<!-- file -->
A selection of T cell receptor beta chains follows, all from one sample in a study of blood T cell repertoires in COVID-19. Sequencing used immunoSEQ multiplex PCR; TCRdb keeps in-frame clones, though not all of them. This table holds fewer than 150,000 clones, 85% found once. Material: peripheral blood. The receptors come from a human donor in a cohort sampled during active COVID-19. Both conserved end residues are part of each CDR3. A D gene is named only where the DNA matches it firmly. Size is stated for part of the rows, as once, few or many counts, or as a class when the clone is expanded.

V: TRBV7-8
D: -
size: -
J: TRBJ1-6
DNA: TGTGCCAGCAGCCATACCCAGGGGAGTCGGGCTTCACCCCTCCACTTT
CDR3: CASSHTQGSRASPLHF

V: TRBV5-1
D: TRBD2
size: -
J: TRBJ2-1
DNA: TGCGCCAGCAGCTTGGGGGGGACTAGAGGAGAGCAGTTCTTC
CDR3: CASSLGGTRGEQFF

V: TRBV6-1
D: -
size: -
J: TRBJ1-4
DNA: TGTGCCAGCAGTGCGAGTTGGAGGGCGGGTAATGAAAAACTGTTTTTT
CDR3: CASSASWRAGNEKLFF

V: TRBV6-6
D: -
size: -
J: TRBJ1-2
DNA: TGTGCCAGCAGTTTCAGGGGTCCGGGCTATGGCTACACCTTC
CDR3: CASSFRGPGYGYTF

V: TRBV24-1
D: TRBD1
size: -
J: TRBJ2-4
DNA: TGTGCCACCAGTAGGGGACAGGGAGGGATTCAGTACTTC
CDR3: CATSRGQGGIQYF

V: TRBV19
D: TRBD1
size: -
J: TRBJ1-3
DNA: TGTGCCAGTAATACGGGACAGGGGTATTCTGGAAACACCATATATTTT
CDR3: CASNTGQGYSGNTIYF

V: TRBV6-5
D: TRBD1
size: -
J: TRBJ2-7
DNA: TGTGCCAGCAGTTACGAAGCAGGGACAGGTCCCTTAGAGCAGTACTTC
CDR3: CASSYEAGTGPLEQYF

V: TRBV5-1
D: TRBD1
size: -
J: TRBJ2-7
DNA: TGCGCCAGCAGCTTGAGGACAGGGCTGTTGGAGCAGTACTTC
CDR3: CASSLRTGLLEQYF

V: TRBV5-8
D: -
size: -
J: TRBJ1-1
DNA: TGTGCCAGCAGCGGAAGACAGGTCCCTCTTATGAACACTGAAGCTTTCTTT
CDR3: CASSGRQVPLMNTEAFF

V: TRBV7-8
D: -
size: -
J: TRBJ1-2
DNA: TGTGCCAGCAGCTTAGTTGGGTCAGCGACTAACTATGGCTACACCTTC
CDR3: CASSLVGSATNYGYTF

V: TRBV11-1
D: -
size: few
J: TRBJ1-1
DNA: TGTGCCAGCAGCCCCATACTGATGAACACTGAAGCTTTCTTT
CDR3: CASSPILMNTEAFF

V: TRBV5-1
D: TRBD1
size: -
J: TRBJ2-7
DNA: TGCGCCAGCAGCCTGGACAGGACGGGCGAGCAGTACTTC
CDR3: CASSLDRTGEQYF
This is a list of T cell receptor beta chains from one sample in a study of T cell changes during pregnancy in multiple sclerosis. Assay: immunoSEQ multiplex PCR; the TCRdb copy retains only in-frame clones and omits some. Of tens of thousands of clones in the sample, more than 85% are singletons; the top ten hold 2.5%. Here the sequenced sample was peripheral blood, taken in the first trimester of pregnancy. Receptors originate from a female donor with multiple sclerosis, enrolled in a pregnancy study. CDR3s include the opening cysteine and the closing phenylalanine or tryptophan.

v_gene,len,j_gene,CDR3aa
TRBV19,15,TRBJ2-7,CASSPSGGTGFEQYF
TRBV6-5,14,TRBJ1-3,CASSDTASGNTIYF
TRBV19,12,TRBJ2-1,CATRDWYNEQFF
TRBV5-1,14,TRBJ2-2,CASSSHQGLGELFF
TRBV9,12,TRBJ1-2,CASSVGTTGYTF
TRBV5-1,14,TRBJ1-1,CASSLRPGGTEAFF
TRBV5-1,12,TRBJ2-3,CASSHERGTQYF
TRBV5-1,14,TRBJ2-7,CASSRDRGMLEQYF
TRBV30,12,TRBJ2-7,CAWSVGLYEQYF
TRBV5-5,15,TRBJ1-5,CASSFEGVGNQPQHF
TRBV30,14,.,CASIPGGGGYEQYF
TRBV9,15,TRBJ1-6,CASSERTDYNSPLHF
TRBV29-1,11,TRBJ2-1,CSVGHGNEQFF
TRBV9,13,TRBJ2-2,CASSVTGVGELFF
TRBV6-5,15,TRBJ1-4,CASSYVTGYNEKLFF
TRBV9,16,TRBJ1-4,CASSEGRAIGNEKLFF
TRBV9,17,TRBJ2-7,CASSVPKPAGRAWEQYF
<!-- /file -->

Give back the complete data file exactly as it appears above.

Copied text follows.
A selection of T cell receptor beta chains follows, all from one sample in a study of blood T cell repertoires in COVID-19. Sequencing used immunoSEQ multiplex PCR; TCRdb keeps in-frame clones, though not all of them. This table holds fewer than 150,000 clones, 85% found once. Material: peripheral blood. The receptors come from a human donor in a cohort sampled during active COVID-19. Both conserved end residues are part of each CDR3. A D gene is named only where the DNA matches it firmly. Size is stated for part of the rows, as once, few or many counts, or as a class when the clone is expanded.

V: TRBV7-8
D: -
size: -
J: TRBJ1-6
DNA: TGTGCCAGCAGCCATACCCAGGGGAGTCGGGCTTCACCCCTCCACTTT
CDR3: CASSHTQGSRASPLHF

V: TRBV5-1
D: TRBD2
size: -
J: TRBJ2-1
DNA: TGCGCCAGCAGCTTGGGGGGGACTAGAGGAGAGCAGTTCTTC
CDR3: CASSLGGTRGEQFF

V: TRBV6-1
D: -
size: -
J: TRBJ1-4
DNA: TGTGCCAGCAGTGCGAGTTGGAGGGCGGGTAATGAAAAACTGTTTTTT
CDR3: CASSASWRAGNEKLFF

V: TRBV6-6
D: -
size: -
J: TRBJ1-2
DNA: TGTGCCAGCAGTTTCAGGGGTCCGGGCTATGGCTACACCTTC
CDR3: CASSFRGPGYGYTF

V: TRBV24-1
D: TRBD1
size: -
J: TRBJ2-4
DNA: TGTGCCACCAGTAGGGGACAGGGAGGGATTCAGTACTTC
CDR3: CATSRGQGGIQYF

V: TRBV19
D: TRBD1
size: -
J: TRBJ1-3
DNA: TGTGCCAGTAATACGGGACAGGGGTATTCTGGAAACACCATATATTTT
CDR3: CASNTGQGYSGNTIYF

V: TRBV6-5
D: TRBD1
size: -
J: TRBJ2-7
DNA: TGTGCCAGCAGTTACGAAGCAGGGACAGGTCCCTTAGAGCAGTACTTC
CDR3: CASSYEAGTGPLEQYF

V: TRBV5-1
D: TRBD1
size: -
J: TRBJ2-7
DNA: TGCGCCAGCAGCTTGAGGACAGGGCTGTTGGAGCAGTACTTC
CDR3: CASSLRTGLLEQYF

V: TRBV5-8
D: -
size: -
J: TRBJ1-1
DNA: TGTGCCAGCAGCGGAAGACAGGTCCCTCTTATGAACACTGAAGCTTTCTTT
CDR3: CASSGRQVPLMNTEAFF

V: TRBV7-8
D: -
size: -
J: TRBJ1-2
DNA: TGTGCCAGCAGCTTAGTTGGGTCAGCGACTAACTATGGCTACACCTTC
CDR3: CASSLVGSATNYGYTF

V: TRBV11-1
D: -
size: few
J: TRBJ1-1
DNA: TGTGCCAGCAGCCCCATACTGATGAACACTGAAGCTTTCTTT
CDR3: CASSPILMNTEAFF

V: TRBV5-1
D: TRBD1
size: -
J: TRBJ2-7
DNA: TGCGCCAGCAGCCTGGACAGGACGGGCGAGCAGTACTTC
CDR3: CASSLDRTGEQYF
This is a list of T cell receptor beta chains from one sample in a study of T cell changes during pregnancy in multiple sclerosis. Assay: immunoSEQ multiplex PCR; the TCRdb copy retains only in-frame clones and omits some. Of tens of thousands of clones in the sample, more than 85% are singletons; the top ten hold 2.5%. Here the sequenced sample was peripheral blood, taken in the first trimester of pregnancy. Receptors originate from a female donor with multiple sclerosis, enrolled in a pregnancy study. CDR3s include the opening cysteine and the closing phenylalanine or tryptophan.

v_gene,len,j_gene,CDR3aa
TRBV19,15,TRBJ2-7,CASSPSGGTGFEQYF
TRBV6-5,14,TRBJ1-3,CASSDTASGNTIYF
TRBV19,12,TRBJ2-1,CATRDWYNEQFF
TRBV5-1,14,TRBJ2-2,CASSSHQGLGELFF
TRBV9,12,TRBJ1-2,CASSVGTTGYTF
TRBV5-1,14,TRBJ1-1,CASSLRPGGTEAFF
TRBV5-1,12,TRBJ2-3,CASSHERGTQYF
TRBV5-1,14,TRBJ2-7,CASSRDRGMLEQYF
TRBV30,12,TRBJ2-7,CAWSVGLYEQYF
TRBV5-5,15,TRBJ1-5,CASSFEGVGNQPQHF
TRBV30,14,.,CASIPGGGGYEQYF
TRBV9,15,TRBJ1-6,CASSERTDYNSPLHF
TRBV29-1,11,TRBJ2-1,CSVGHGNEQFF
TRBV9,13,TRBJ2-2,CASSVTGVGELFF
TRBV6-5,15,TRBJ1-4,CASSYVTGYNEKLFF
TRBV9,16,TRBJ1-4,CASSEGRAIGNEKLFF
TRBV9,17,TRBJ2-7,CASSVPKPAGRAWEQYF